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Beyond the Grave

Growing numbers of Brits leaving internet passwords in wills

A British survey says people are leaving their internet passwords for their loved ones to use, as lawyers encourage the practice.

ONE IN TEN British people are leaving their internet passwords in their wills, according to a new survey, by people hoping to allow their loved ones to gain access to their data.

The survey compiled by the University of London, on behalf of cloud computing firm Rackspace, found that people were leaving their passwords for accounts on the likes of Facebook, Twitter, PayPal and Flickr in their wills.

The idea behind the practice was that if the person was to pass away, their personal data would be available to their loved ones to be curated and safeguarded.

The Daily Telegraph explained the new phenomenon by pointing to Facebook profiles which are initially treated as a form of digital shrine to people who have passed away, but which later become a haven for spam content.

Solicitor Matthew Strain told Sky News that people were become more mindful of their online personae as more and more of their belongings – like photos, music or documents – were being stored ‘in the cloud’.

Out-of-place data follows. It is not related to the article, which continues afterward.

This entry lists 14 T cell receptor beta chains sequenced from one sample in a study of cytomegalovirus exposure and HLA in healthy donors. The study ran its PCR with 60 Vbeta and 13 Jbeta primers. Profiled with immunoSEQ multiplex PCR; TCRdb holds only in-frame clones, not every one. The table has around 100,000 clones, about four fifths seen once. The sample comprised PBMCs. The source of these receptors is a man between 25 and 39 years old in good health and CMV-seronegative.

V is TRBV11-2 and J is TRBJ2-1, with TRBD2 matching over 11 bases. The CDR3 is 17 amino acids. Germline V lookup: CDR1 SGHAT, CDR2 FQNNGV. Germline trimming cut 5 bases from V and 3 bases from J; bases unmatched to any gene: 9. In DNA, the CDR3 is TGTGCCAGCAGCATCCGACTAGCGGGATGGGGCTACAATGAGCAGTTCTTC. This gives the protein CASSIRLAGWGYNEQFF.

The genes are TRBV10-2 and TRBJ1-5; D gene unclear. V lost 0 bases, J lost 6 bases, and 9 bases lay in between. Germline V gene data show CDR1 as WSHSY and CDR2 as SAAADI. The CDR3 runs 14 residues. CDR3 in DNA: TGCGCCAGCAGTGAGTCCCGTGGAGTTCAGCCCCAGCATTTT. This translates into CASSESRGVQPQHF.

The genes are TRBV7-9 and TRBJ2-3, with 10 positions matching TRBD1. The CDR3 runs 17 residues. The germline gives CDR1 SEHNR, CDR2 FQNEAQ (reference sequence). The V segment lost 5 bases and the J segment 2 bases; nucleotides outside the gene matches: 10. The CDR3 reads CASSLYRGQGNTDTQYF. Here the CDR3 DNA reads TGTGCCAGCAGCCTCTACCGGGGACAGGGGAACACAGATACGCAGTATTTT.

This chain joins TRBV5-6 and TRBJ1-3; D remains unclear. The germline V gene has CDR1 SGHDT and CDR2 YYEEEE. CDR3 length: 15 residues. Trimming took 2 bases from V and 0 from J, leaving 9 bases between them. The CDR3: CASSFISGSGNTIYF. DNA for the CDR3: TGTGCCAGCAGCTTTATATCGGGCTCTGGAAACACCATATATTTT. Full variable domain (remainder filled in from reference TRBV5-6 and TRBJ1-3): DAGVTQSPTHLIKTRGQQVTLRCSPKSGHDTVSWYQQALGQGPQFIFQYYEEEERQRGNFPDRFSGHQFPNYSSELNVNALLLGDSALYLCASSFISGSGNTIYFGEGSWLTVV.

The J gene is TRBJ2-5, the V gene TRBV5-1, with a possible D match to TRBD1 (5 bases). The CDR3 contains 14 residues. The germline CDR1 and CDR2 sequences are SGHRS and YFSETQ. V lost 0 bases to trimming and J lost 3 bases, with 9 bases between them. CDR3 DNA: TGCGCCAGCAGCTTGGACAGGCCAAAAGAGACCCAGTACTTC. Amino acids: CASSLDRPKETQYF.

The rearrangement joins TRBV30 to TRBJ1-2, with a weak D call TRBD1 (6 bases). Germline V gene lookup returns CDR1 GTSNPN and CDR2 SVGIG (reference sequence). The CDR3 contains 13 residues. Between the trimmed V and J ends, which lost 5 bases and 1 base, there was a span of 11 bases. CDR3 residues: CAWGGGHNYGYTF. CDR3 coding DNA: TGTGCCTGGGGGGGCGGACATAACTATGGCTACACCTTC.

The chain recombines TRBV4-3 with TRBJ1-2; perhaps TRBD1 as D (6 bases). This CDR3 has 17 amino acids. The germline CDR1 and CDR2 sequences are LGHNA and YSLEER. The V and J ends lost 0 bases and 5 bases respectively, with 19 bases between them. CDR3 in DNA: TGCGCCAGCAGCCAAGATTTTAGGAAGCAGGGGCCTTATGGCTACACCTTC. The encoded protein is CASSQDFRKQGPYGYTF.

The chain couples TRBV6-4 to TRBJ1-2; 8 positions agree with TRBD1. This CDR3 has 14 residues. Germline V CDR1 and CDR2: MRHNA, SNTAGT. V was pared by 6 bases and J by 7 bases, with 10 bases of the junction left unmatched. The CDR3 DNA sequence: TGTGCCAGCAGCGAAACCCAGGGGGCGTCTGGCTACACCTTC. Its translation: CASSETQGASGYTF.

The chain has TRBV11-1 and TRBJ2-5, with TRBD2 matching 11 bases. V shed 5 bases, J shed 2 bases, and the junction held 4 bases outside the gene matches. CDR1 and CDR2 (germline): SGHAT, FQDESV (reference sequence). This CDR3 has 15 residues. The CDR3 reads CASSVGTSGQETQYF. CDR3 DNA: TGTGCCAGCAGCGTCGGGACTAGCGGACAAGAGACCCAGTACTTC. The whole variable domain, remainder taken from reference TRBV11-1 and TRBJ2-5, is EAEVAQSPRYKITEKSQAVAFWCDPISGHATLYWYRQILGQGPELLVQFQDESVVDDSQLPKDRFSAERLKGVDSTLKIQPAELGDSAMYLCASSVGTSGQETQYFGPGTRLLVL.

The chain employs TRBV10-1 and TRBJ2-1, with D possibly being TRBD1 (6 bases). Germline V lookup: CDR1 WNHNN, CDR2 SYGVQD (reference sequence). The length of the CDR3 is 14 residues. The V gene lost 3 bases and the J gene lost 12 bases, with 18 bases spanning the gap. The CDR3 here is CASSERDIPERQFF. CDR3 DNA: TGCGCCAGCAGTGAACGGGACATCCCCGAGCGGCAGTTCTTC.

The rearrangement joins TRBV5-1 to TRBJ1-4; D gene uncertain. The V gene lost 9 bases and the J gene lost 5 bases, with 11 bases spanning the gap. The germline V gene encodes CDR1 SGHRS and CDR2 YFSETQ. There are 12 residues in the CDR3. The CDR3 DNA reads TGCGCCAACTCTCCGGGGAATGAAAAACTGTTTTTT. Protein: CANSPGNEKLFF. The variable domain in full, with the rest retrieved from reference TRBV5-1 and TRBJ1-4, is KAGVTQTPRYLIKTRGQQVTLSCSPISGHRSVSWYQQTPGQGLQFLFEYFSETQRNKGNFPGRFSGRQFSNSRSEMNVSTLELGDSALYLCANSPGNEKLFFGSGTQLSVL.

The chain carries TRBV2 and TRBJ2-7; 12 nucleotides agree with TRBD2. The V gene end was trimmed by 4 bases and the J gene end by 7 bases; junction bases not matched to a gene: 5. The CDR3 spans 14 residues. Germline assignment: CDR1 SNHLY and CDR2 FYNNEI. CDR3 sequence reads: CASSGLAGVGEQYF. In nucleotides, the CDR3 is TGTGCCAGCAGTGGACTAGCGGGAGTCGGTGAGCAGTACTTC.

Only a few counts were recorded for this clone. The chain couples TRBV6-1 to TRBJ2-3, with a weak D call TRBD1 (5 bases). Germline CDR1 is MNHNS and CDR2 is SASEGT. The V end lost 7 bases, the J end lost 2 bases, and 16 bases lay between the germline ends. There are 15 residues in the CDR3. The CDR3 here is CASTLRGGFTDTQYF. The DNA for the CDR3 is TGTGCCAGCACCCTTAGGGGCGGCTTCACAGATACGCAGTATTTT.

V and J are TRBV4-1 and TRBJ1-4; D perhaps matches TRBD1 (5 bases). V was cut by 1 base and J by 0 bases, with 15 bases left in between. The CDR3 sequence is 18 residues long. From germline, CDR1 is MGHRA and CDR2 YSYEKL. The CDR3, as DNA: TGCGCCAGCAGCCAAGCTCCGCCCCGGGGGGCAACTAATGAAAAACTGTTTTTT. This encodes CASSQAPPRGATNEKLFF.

“We have started to advise clients on the topic of digital inheritance as it is something people should be thinking, and doing something about as part of the provisions in their will,” he said.

The Times of London estimated that with Facebook’s current active user base of around 700 million, around 1.8 million users would be likely to die each year.

It said Facebook does not automatically release the password details of a deceased person’s account to their next of kin, but does offer the the option for the profile to be “memorialised”.

In that circumstance, the password details are not shared, but any interaction with the account is frozen, with its public profile preserved indefinitely.

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